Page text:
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U Texas System's $10 Million MyEdu Investment Hit by Controversy
- By Dian Schaffhauser
In a controversial decision, the University of Texas System will be investing $10 million into a service intended to bolster student success among its 15 campuses. The UT System will be working with MyEdu, an Austin-based online service that provides information and tools to help students plan and manage their college experiences.
The agreement, which gives the UT System a 22.5 percent stake in the company, was approved by regents during a public meeting in August. However, the Austin American-Statesman reported that the deal was "surrounded in secrecy" and that the company has ties to former chancellor William Cunningham and his son. The elder Cunningham owns a $175,000 stake in MyEdu, and son John is a vice president for the privately held company.
The partnership announcement comes just about two months after Chancellor Francisco Cigarroa recommended an action plan to bolster excellence among the UT System's institutions. The first area of focus in the nine-point framework addresses student access and success.
In a statement about the investment, Cigarroa said, "Each student that is part of the UT system has a unique circumstance and individual hurdles to meet his or her specific academic goals. With millions of choices across degree programs and class schedules at each institution, college planning can be very complex. Our investment in MyEdu's academic platform will augment the efforts of our talented academic advisers and faculty, who work diligently with students and families to map out a successful path to graduation. MyEdu will help our students graduate in less time and significantly reduce their overall cost of education."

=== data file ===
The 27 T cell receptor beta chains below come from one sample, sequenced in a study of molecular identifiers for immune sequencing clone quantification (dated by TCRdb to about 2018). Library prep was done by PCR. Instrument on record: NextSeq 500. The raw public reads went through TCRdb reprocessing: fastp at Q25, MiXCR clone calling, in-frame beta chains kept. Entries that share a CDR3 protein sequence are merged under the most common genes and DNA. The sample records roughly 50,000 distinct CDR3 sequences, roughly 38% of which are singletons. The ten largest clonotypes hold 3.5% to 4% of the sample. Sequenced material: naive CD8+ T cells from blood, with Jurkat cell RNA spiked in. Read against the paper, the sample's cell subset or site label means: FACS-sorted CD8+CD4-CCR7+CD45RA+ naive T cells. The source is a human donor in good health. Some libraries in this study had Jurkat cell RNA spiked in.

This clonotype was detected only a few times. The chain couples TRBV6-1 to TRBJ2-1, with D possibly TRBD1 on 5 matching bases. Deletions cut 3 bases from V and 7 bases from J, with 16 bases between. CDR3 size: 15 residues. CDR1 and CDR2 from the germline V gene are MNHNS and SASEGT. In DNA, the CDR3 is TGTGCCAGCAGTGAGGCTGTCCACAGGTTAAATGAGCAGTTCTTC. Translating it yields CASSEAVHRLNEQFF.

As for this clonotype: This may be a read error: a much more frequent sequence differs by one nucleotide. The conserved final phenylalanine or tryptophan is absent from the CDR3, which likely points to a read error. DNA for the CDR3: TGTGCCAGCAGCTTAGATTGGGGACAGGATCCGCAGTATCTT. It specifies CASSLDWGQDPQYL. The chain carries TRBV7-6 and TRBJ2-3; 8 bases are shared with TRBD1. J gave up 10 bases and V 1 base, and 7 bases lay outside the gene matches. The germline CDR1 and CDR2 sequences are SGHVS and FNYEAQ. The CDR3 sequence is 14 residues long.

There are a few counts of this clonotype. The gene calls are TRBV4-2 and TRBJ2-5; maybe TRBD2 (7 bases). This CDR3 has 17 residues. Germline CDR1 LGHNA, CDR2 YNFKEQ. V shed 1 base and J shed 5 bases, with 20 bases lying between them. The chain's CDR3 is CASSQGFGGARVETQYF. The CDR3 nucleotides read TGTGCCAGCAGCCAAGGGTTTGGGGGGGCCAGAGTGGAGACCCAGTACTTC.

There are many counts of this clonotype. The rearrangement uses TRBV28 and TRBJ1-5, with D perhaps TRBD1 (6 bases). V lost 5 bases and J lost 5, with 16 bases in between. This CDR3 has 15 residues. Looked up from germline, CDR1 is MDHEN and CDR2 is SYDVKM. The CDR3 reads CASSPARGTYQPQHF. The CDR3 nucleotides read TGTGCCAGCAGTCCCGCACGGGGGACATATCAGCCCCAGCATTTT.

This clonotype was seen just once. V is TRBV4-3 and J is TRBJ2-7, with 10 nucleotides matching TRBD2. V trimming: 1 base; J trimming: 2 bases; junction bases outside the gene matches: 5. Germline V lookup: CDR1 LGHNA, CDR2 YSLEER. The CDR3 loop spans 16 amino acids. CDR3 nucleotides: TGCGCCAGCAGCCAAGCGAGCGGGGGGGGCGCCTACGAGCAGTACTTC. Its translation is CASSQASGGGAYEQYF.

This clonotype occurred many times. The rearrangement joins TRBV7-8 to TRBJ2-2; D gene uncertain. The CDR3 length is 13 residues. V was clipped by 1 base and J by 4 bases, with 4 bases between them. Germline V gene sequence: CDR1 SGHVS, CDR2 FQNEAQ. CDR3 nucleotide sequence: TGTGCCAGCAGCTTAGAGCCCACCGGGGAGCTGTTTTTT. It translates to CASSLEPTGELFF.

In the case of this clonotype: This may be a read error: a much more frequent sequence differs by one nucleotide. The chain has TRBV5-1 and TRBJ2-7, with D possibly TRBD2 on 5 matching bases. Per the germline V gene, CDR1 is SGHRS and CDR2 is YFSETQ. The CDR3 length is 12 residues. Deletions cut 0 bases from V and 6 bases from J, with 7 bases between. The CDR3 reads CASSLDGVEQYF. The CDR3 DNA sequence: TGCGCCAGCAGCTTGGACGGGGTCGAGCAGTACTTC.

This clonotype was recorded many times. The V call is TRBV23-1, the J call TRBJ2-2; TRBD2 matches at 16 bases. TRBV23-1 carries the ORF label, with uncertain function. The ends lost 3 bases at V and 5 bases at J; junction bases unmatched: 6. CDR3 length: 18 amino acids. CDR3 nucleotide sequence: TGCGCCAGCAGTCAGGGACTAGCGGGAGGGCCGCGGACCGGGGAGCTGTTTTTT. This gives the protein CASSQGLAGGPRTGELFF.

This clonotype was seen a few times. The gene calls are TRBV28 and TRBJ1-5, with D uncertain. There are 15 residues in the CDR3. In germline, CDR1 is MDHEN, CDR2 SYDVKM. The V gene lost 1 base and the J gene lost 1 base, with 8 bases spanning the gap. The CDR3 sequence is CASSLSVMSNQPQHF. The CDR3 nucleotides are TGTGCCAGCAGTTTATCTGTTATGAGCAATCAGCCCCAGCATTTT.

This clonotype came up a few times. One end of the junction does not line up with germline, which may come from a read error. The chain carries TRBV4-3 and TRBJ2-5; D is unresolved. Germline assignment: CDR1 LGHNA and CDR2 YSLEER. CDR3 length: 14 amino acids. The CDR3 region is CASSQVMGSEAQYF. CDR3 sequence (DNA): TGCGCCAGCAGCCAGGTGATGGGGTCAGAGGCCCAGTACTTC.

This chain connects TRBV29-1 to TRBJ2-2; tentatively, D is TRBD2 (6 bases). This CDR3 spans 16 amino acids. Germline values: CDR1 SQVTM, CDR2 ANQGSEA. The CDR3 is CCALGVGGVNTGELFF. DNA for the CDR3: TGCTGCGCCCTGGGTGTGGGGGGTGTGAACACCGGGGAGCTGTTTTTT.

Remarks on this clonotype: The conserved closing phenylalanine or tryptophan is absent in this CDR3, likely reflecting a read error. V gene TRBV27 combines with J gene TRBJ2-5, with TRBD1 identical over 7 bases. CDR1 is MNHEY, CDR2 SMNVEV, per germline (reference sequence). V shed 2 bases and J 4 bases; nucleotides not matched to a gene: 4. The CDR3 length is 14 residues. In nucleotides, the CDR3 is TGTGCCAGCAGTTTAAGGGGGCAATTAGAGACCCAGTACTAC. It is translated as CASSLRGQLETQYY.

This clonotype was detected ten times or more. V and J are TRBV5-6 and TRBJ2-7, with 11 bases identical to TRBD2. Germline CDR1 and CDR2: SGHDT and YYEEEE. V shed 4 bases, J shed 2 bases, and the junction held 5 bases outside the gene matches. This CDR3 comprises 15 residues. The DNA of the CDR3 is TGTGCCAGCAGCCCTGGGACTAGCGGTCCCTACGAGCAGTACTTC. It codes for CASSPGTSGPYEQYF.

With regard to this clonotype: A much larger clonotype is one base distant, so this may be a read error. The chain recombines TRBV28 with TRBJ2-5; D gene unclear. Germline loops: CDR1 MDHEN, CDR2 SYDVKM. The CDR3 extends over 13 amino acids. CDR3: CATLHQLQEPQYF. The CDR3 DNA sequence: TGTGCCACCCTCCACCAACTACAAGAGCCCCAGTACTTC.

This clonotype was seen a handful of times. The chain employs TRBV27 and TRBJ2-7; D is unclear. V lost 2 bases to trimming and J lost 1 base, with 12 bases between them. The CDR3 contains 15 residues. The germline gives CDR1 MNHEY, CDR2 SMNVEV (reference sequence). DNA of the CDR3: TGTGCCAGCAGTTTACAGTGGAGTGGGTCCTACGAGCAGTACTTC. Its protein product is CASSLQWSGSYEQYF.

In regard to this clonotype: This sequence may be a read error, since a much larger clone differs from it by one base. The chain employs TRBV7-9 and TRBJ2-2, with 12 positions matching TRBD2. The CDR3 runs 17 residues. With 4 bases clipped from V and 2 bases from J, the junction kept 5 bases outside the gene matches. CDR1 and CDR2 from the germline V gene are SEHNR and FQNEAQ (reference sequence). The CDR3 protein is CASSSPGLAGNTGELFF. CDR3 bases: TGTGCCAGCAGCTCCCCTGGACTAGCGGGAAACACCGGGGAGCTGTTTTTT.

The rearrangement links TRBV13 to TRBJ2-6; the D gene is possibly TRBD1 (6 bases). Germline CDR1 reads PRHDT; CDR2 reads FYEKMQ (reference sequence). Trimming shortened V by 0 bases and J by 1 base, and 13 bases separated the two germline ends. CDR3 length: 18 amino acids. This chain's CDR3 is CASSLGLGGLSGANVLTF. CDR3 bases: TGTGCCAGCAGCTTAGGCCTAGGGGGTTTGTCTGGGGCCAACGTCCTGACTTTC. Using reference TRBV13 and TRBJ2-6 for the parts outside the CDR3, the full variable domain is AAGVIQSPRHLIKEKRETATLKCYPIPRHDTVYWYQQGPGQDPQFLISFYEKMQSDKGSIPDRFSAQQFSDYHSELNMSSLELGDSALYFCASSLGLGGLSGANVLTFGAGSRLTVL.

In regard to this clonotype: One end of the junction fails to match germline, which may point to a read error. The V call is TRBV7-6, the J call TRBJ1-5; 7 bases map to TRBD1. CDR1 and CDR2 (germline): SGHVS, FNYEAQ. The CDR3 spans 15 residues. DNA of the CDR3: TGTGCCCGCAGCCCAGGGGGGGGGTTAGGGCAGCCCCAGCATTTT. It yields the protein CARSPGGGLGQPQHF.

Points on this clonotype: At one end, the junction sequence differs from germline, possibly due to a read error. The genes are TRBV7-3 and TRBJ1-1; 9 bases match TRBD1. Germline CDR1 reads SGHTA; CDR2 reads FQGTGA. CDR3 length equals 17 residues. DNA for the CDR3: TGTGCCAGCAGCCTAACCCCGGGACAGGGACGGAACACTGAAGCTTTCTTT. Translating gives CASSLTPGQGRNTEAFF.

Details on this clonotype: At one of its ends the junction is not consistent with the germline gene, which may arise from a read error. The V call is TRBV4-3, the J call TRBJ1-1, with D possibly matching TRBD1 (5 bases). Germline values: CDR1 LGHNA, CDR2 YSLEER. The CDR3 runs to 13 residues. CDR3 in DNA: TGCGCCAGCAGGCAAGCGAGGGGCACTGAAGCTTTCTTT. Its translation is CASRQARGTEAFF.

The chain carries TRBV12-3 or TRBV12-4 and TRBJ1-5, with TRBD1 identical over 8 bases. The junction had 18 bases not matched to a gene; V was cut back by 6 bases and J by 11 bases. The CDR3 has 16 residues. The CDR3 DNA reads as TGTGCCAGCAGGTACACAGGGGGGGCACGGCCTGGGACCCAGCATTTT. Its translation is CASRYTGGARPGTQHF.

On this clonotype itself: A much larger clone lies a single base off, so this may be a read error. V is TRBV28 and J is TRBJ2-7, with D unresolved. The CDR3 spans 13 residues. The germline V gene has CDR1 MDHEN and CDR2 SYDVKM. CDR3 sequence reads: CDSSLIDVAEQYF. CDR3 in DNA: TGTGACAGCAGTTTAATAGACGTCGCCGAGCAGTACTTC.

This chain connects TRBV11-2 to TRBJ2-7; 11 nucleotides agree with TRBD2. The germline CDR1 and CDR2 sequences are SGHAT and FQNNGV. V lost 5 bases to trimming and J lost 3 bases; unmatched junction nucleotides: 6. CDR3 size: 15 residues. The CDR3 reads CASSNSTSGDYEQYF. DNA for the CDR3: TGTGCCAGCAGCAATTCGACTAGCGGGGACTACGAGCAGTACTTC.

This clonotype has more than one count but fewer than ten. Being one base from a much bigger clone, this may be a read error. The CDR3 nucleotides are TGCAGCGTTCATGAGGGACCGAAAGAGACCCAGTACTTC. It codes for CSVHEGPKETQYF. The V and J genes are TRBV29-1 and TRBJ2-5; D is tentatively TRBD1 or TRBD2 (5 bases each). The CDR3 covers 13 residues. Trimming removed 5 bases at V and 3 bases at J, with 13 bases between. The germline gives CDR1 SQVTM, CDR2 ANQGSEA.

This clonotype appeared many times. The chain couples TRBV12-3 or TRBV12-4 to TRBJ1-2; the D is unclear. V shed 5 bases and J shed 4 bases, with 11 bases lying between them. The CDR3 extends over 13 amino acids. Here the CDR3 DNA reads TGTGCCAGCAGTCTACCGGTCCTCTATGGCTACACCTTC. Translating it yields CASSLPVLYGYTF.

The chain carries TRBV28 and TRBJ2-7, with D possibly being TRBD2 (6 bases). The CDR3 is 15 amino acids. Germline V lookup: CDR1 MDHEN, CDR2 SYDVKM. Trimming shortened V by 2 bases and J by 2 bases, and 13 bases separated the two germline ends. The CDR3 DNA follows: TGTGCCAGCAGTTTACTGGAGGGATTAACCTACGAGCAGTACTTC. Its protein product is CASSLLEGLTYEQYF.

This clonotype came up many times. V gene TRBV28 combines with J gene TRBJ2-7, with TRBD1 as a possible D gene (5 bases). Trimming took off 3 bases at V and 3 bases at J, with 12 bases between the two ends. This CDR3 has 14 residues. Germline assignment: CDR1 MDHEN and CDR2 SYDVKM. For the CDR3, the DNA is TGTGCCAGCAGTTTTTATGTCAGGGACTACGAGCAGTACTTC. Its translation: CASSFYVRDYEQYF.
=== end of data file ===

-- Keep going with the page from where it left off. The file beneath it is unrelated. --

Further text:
According to American Statesman, when pressed on whether he knew about the former chancellor's affiliation with the company, Cigarroa responded, "I have no knowledge of that, either. Nor was it pertinent to this agreement. We felt comfortable with exactly how this agreement went forward."
MyEdu includes programs for degree planning, credit management, workload tracking, and social networking, along with faculty reviews and class grade histories. The service offers the promise of reducing education costs by assisting students with tactics for avoiding additional semesters and reducing school and living expenses.
The initial rollout of the enhanced MyEdu platform is under way. The first institution to use the service will be UT Austin. However, student newspaper, The Daily Texan, reported that the partnership with the school was presented without input from the university only after the regents had voted on the decision. It quoted UT President William Powers Jr. as saying, "Would I have had different priorities for that money? Yes. We didn't choose to bring this to the campus."
The same article also quoted a UT Austin professor expressing faculty concern about some of the service's features, including the posting of class grade distribution, fearful that it would lead to grade inflation. The computer science professor told reporter Liz Farmer that ultimately MyEdu wouldn't improve graduate rates because the real issue was the need to hire additional faculty in order to open up more classes.
Under the regents' agreement, the platform will be customized for use across all UT System institutions in 2012.
Dian Schaffhauser is a writer who covers technology and business for a number of publications. Contact her at firstname.lastname@example.org.